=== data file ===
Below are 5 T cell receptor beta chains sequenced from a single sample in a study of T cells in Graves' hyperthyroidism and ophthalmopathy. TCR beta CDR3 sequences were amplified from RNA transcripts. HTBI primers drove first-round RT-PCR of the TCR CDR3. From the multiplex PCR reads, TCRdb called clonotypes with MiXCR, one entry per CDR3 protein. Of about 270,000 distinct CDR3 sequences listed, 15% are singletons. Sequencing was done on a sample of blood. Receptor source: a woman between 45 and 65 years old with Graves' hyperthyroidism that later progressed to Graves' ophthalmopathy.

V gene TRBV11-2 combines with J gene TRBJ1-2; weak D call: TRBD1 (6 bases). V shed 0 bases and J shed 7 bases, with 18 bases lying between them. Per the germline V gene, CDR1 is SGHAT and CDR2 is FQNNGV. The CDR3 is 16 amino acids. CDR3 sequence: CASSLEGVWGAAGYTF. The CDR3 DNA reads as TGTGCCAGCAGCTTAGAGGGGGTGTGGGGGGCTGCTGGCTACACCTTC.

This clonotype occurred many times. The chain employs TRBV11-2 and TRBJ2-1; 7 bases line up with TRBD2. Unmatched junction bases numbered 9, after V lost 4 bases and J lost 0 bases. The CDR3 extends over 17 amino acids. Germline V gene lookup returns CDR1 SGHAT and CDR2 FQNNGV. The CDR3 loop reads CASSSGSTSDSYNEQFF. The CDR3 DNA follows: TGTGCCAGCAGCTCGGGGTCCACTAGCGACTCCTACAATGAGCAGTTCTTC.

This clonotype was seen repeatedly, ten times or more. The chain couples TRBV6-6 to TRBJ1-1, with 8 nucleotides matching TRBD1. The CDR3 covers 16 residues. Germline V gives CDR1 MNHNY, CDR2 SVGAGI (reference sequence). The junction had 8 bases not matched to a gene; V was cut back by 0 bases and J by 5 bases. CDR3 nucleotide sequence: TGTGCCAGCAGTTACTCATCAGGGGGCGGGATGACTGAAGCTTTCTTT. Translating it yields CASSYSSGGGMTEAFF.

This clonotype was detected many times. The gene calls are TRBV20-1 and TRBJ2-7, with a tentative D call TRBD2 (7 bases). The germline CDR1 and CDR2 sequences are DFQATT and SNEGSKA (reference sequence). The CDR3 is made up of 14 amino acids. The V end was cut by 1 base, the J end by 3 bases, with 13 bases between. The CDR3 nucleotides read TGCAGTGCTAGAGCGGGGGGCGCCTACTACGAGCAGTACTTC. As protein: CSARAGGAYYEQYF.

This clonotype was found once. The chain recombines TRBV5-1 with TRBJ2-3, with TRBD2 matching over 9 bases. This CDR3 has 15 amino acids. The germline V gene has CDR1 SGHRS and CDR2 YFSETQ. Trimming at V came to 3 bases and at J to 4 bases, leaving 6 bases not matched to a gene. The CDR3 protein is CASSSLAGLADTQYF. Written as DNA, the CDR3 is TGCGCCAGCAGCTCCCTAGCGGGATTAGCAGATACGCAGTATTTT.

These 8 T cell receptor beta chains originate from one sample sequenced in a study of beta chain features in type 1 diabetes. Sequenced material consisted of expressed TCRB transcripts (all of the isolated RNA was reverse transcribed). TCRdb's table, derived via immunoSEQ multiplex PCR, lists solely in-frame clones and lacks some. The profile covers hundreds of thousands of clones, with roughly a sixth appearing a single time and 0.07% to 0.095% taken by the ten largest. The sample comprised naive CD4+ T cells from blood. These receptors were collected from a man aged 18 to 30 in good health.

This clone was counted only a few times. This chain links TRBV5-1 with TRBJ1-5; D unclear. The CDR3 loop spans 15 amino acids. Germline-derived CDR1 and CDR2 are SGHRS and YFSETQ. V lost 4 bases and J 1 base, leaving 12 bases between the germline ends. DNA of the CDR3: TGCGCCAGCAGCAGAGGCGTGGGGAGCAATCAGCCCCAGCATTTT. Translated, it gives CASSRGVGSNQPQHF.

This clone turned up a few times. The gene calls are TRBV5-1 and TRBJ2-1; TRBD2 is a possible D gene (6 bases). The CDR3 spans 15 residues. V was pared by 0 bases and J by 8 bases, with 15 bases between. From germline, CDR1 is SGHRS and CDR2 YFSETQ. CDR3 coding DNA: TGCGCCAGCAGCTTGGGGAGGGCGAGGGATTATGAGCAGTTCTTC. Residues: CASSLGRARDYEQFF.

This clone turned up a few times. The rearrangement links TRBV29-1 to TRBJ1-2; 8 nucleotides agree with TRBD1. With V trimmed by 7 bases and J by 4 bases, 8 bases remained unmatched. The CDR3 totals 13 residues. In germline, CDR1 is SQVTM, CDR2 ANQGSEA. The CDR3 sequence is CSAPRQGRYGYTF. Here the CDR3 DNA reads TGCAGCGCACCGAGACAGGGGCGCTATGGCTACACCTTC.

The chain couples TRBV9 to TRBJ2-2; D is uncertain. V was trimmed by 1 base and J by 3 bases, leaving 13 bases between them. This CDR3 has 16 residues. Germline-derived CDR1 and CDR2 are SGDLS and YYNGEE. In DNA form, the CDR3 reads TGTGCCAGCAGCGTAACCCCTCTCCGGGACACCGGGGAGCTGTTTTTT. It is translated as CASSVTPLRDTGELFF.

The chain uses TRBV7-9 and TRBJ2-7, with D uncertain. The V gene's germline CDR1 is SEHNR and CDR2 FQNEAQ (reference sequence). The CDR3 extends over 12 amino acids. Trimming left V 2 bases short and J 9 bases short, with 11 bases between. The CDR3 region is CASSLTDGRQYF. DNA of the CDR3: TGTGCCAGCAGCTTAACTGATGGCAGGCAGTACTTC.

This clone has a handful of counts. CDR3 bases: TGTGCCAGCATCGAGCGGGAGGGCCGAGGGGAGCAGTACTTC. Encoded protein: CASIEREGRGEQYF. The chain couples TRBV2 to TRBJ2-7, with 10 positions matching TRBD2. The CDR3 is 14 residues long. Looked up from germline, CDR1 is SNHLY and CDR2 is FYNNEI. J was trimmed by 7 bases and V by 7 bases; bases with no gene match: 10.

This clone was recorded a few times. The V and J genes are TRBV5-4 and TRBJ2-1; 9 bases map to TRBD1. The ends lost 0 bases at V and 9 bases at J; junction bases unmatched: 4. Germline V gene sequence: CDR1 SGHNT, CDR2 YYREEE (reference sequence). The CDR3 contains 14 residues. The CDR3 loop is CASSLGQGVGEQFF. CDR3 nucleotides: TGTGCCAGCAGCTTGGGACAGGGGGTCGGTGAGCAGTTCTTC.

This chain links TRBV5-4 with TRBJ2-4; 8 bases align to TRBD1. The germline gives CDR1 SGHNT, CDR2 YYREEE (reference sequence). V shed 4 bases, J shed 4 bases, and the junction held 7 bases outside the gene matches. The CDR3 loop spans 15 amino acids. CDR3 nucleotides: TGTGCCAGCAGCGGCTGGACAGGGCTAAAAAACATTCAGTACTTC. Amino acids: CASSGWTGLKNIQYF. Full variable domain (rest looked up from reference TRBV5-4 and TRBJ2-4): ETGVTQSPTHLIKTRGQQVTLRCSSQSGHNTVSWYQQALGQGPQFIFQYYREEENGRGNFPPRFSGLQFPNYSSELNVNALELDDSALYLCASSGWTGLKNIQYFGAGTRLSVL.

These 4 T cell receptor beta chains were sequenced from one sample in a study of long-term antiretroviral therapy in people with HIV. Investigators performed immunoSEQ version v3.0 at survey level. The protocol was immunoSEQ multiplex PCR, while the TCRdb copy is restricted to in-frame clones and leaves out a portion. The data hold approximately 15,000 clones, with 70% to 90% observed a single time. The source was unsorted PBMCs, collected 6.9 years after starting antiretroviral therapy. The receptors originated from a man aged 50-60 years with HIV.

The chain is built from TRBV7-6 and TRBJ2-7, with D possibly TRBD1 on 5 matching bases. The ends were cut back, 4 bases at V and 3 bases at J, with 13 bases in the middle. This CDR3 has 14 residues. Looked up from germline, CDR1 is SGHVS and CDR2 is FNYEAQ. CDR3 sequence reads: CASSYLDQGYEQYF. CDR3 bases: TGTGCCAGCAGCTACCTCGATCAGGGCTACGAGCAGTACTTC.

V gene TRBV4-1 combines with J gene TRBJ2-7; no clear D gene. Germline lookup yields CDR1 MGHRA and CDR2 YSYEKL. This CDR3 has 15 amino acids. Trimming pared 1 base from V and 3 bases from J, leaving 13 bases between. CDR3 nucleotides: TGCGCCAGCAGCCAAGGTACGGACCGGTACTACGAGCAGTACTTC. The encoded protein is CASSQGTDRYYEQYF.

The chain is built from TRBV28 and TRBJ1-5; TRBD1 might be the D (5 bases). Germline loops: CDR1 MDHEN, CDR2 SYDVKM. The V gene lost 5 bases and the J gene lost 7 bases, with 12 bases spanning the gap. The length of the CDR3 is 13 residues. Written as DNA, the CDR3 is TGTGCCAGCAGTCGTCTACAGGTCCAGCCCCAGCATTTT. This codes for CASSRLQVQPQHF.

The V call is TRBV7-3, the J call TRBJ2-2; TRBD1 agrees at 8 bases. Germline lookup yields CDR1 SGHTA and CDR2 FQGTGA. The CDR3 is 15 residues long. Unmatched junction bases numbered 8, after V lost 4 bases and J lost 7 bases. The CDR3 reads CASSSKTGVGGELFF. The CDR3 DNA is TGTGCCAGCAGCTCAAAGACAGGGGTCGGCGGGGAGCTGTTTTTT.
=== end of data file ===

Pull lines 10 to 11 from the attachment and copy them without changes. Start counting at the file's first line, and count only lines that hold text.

This clone turned up a few times. The rearrangement links TRBV29-1 to TRBJ1-2; 8 nucleotides agree with TRBD1. With V trimmed by 7 bases and J by 4 bases, 8 bases remained unmatched. The CDR3 totals 13 residues. In germline, CDR1 is SQVTM, CDR2 ANQGSEA. The CDR3 sequence is CSAPRQGRYGYTF. Here the CDR3 DNA reads TGCAGCGCACCGAGACAGGGGCGCTATGGCTACACCTTC.

The chain couples TRBV9 to TRBJ2-2; D is uncertain. V was trimmed by 1 base and J by 3 bases, leaving 13 bases between them. This CDR3 has 16 residues. Germline-derived CDR1 and CDR2 are SGDLS and YYNGEE. In DNA form, the CDR3 reads TGTGCCAGCAGCGTAACCCCTCTCCGGGACACCGGGGAGCTGTTTTTT. It is translated as CASSVTPLRDTGELFF.